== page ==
Dark Souls III PC review

The Dark Souls series was left in a rocky formation the last time we saw it in 2014. Sure Dark Souls II was good and all, but it lacked the creativity from Hidetaka Miyazaki that made it so appealing. After skipping out on Dark Souls II to work on Bloodborne, he made his return as lead developer for Dark Souls III, and it shows in this glorious cornucopia of death.

You begin by creating your character and choosing from a variety of different classes. I’ve only had experience being a knight specializing in heavy armor. In typical Dark Souls fashion, you are going to be dying… A LOT. It’s kind of what the franchise is known for in case you were unaware. Due to the enemies’ adaptive AI system, even the weakest of foes can put up a fight if you lose your footing or focus. Not to say the game sets out to make your life miserable, it forces you to want to play better and try things from a different angle. This is something I’ve always admired about the Souls series: nothing ever feels unfair and you are always in control. When I die, I blame my own lack of intuition rather than the game itself. Beating a boss in a Dark Souls game has left me with more satisfaction than any other game to date.


Whenever you beat an enemy, you acquire souls which can be used to level up your stats and buy gear in the hub area known as Firelink Shrine. There you can also sell items and gear for souls to up your arsenal for some added ferocity in combat. Well, minor ferocity. Upgrading your character and equipment certainly help, but not as much as in other games. Don’t get me wrong, it’ll still assist heavily in beating certain areas, but to say you can upgrade yourself into the ultimate warrior is wishful thinking.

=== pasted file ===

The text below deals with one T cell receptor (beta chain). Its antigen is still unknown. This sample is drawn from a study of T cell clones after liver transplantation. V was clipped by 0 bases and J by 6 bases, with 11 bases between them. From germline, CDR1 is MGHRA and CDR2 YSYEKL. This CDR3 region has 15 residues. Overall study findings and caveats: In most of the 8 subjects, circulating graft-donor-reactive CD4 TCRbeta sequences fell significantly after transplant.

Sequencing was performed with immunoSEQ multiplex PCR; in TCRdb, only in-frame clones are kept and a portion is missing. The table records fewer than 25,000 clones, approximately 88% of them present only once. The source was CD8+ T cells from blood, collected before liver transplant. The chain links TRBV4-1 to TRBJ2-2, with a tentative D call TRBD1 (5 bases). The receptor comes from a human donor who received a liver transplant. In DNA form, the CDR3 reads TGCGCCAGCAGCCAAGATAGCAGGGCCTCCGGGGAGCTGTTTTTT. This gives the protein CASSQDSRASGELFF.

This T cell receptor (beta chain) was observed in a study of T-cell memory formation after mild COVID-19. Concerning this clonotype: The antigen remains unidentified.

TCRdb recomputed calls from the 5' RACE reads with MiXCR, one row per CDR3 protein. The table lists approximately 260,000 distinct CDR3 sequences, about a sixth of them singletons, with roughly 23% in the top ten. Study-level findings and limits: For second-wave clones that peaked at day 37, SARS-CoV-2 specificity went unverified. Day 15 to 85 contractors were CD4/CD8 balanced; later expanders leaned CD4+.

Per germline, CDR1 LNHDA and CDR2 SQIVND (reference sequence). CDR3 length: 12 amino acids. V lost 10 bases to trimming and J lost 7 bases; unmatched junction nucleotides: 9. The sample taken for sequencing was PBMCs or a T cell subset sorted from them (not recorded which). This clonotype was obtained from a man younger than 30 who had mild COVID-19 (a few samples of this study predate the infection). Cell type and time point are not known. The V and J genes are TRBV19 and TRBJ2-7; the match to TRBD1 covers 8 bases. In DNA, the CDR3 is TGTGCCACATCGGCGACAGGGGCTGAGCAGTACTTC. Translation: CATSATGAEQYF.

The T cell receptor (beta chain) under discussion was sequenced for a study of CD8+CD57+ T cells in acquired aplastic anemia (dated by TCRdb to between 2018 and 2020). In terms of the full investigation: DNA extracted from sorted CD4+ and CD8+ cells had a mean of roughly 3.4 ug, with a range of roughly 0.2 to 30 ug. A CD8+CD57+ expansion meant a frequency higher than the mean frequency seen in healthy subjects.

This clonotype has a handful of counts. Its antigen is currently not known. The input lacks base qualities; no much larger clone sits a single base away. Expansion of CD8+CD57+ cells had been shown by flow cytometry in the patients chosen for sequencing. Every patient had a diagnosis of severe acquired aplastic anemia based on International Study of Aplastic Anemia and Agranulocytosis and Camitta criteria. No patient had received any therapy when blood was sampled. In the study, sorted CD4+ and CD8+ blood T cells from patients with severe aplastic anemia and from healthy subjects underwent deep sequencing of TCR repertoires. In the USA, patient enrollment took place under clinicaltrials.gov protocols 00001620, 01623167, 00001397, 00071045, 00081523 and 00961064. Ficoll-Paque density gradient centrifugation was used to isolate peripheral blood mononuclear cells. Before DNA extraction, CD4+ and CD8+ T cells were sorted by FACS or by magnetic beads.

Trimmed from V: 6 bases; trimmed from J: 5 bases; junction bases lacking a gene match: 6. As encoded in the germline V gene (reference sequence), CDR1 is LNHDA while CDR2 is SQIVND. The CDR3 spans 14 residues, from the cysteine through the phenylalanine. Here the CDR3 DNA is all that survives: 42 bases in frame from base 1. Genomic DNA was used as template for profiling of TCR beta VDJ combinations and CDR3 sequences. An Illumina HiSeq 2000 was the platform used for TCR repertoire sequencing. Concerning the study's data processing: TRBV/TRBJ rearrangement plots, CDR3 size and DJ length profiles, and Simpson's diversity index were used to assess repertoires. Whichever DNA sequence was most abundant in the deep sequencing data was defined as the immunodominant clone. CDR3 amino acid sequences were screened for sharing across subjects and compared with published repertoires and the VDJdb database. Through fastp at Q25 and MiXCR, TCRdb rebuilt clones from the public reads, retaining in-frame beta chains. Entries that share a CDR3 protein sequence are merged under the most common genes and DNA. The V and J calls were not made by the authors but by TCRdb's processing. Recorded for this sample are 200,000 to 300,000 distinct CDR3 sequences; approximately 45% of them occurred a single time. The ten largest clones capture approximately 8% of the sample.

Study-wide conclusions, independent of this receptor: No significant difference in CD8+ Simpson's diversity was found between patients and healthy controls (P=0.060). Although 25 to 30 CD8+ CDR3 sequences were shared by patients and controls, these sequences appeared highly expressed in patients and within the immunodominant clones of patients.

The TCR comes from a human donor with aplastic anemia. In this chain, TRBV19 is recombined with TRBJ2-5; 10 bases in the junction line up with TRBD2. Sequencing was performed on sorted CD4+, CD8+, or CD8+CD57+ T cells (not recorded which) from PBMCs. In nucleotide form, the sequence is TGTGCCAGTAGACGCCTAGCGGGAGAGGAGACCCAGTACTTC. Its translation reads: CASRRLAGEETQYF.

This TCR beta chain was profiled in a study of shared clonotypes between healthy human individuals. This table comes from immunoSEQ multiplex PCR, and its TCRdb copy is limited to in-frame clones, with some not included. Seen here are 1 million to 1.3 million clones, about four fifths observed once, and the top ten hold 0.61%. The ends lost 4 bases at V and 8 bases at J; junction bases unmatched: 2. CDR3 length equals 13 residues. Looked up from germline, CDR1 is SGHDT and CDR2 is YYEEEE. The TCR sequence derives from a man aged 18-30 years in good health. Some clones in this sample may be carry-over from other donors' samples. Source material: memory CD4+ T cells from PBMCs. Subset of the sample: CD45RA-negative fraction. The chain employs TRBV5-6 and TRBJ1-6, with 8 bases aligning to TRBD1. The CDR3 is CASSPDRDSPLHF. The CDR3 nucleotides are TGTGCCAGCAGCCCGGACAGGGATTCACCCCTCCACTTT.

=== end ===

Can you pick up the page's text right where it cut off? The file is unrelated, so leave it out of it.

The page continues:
The various locations of Dark Souls III are eerie and reek with mystery. As haunting as they are, the enemies they hold are even worse. Cleverly designed and similar to the enemies in Bloodborne, they all vary in size, strength, and abilities. The levels are designed in a linear fashion with areas worth revisiting and if you look hard enough, you can find secrets that will give you an upper-hand in the heat of battle. For example, you can find a giant at the top of a tower who you can order to throw javelins at unfortunate enemies.


The story in Dark Souls III is cryptic and told vastly through item descriptions similar to previous entries. NPCs don’t help you out much either as they already assume you know what is going on, which your character probably does, but you don’t. While the main plot is loosely connected to the last two games, the smaller details can be left up to player interpretation.

In case you couldn’t tell by the title, I’ve been playing the PC port of Dark Souls III. I’m running the game with an AMD-FX8350 and an R9 390 (that’s 8 GB of VRAM) and I can barely get above 30 frames per second. It’s even worse when you’re in dense areas. I tested it on Low settings and I only got an increase of about 5 frames. There was even a point in time where I accidentally had the graphics set to low for about an hour and I couldn’t tell the difference! However, there was a patched released recently for the review copies which has improved the performance, so the footage you’ve been seeing in the video review was without the modified patch.


Final Reaction

Thankfully, these technical flaws did not hold me back from enjoying Dark Souls III. I’ll admit, the only Souls game I’ve played before this was Bloodborne so that was the only game I could compare it to and I was incredibly satisfied. If you’ve been a fan of Dark Souls since the beginning, this latest installment still features the gut-wrenching, heart-stopping, adrenaline-fueling difficulty your black, soulless heart desires.

Rating: 5/5 Atoms

NR 5 Atoms - A

Facebook Comments